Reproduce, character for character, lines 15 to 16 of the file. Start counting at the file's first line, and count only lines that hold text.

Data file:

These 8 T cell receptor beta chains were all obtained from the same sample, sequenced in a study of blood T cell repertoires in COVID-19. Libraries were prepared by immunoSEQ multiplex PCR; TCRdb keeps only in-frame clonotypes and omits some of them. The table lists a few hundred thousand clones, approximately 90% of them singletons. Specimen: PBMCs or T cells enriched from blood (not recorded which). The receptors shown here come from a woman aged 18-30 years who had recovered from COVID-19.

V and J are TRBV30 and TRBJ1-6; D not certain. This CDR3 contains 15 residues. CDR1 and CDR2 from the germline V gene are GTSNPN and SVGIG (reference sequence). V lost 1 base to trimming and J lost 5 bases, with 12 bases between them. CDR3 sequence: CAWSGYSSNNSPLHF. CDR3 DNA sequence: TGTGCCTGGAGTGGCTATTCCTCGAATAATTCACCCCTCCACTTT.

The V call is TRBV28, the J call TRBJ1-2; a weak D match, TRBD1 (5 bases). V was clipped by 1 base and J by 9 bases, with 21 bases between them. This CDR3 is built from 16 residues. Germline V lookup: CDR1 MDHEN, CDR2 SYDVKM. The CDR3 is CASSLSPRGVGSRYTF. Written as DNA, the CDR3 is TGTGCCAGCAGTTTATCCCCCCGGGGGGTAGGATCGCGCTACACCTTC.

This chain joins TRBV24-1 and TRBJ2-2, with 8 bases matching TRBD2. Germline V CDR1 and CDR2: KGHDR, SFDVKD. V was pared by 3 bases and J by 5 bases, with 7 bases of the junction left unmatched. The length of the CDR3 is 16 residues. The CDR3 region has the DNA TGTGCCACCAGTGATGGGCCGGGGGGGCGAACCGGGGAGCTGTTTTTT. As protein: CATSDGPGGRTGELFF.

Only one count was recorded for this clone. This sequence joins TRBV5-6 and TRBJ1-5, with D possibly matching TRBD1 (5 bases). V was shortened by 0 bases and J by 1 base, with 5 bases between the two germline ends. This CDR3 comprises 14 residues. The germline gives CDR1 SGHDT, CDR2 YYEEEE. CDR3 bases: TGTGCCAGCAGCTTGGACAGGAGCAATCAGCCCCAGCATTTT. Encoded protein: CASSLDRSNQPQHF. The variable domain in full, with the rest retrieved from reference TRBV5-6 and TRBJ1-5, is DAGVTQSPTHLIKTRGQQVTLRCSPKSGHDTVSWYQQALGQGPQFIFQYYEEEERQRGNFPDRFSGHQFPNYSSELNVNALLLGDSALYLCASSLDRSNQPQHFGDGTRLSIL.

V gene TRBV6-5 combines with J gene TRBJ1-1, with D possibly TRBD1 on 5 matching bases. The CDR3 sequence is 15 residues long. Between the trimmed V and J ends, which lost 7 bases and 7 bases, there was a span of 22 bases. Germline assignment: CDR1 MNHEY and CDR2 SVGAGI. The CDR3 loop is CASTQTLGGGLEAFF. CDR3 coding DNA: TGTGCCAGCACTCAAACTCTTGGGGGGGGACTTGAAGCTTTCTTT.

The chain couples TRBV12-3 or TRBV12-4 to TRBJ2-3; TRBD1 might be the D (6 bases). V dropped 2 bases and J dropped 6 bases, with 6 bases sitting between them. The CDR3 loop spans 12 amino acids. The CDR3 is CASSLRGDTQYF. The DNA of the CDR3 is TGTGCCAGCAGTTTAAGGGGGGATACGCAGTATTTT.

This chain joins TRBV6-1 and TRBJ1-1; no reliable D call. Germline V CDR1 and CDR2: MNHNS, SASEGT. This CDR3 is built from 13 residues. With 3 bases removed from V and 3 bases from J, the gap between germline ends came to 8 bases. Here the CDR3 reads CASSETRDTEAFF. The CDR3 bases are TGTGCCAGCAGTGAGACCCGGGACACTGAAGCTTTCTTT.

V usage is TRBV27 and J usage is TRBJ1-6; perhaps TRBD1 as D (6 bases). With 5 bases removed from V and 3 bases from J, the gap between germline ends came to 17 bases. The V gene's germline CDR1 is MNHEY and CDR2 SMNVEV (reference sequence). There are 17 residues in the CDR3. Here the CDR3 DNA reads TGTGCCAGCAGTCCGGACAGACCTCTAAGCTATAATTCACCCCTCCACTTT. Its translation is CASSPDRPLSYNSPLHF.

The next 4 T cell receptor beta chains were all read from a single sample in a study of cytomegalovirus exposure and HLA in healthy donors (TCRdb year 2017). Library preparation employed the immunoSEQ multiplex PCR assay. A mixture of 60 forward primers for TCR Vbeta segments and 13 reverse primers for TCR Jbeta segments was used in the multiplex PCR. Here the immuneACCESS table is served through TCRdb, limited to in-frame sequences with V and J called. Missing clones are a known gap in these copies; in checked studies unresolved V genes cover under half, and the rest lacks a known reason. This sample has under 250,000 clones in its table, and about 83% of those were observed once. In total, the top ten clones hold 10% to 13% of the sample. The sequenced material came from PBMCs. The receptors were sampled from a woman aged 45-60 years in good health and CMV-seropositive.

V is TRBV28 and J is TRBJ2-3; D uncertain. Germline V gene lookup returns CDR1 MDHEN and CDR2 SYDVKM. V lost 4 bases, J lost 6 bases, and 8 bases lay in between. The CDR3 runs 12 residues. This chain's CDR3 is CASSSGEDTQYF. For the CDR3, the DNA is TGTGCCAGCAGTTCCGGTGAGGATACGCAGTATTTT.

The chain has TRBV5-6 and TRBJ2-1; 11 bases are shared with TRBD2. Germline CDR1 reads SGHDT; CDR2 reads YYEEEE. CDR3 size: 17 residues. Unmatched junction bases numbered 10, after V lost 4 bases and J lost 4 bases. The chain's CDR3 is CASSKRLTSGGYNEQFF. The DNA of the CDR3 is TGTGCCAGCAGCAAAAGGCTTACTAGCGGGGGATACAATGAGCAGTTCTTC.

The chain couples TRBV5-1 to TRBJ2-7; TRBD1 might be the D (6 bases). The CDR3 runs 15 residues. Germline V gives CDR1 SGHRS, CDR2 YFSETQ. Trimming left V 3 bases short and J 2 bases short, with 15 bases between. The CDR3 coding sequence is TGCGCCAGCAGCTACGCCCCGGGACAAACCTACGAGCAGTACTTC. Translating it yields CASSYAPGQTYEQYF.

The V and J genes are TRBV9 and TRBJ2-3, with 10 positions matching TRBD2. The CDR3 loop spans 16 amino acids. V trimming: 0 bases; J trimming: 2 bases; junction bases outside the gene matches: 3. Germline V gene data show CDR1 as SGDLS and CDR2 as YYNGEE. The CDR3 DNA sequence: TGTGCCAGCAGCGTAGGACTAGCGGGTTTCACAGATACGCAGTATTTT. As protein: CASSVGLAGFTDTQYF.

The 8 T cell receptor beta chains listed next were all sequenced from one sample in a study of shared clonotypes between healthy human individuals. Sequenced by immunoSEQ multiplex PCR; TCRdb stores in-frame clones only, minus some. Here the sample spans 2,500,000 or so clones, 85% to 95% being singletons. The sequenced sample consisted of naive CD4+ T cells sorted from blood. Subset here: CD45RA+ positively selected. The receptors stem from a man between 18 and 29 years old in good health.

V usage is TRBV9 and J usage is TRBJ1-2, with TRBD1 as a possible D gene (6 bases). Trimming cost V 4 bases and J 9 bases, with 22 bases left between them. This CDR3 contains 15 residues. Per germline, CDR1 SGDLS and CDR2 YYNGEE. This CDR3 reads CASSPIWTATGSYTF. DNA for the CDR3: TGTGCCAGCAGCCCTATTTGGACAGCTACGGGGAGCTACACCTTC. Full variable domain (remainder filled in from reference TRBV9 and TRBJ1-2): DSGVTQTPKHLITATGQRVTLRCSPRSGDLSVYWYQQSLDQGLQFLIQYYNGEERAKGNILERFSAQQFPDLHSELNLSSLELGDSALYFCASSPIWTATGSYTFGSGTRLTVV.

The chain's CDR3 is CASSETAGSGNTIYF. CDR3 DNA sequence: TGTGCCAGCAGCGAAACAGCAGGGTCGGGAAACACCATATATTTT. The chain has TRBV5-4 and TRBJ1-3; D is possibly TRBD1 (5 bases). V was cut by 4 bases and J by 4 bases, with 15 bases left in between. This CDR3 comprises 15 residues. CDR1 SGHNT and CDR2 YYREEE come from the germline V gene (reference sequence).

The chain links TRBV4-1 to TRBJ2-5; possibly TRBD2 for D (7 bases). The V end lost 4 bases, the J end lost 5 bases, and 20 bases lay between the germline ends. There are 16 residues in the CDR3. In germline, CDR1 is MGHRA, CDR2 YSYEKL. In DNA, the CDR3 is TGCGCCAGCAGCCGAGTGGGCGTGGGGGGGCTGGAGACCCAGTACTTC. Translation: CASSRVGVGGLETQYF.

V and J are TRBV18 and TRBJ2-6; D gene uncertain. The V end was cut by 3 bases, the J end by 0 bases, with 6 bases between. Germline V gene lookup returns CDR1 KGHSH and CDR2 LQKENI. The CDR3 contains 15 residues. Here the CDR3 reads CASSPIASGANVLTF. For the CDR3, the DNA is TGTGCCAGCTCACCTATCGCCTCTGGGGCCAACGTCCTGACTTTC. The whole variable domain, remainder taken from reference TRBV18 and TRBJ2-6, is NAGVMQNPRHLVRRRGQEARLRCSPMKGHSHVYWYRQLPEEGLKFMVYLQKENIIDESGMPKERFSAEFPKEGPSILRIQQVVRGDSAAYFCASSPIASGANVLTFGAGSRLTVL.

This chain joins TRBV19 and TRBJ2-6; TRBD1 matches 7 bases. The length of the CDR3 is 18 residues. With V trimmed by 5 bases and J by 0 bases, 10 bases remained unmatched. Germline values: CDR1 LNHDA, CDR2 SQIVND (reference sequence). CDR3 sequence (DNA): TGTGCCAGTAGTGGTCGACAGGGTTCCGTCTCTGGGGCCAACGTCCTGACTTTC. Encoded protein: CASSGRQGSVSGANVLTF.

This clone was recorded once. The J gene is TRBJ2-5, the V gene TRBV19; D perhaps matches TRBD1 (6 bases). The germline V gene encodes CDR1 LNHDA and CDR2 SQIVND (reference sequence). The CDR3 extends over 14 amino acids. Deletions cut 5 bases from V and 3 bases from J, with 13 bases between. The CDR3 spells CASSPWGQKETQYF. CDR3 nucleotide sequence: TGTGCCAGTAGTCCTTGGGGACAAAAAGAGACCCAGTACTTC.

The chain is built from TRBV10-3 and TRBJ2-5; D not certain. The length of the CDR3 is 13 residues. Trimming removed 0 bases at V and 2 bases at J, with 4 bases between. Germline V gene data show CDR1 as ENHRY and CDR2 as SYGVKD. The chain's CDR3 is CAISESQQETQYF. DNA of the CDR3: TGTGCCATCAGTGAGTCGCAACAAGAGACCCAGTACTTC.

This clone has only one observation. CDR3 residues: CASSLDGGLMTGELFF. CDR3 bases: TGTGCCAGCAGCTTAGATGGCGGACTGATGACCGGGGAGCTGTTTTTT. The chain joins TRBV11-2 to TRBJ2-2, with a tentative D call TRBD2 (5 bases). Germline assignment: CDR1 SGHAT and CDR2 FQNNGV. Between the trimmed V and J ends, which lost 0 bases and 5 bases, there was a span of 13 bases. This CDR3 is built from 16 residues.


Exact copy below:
The 8 T cell receptor beta chains listed next were all sequenced from one sample in a study of shared clonotypes between healthy human individuals. Sequenced by immunoSEQ multiplex PCR; TCRdb stores in-frame clones only, minus some. Here the sample spans 2,500,000 or so clones, 85% to 95% being singletons. The sequenced sample consisted of naive CD4+ T cells sorted from blood. Subset here: CD45RA+ positively selected. The receptors stem from a man between 18 and 29 years old in good health.

V usage is TRBV9 and J usage is TRBJ1-2, with TRBD1 as a possible D gene (6 bases). Trimming cost V 4 bases and J 9 bases, with 22 bases left between them. This CDR3 contains 15 residues. Per germline, CDR1 SGDLS and CDR2 YYNGEE. This CDR3 reads CASSPIWTATGSYTF. DNA for the CDR3: TGTGCCAGCAGCCCTATTTGGACAGCTACGGGGAGCTACACCTTC. Full variable domain (remainder filled in from reference TRBV9 and TRBJ1-2): DSGVTQTPKHLITATGQRVTLRCSPRSGDLSVYWYQQSLDQGLQFLIQYYNGEERAKGNILERFSAQQFPDLHSELNLSSLELGDSALYFCASSPIWTATGSYTFGSGTRLTVV.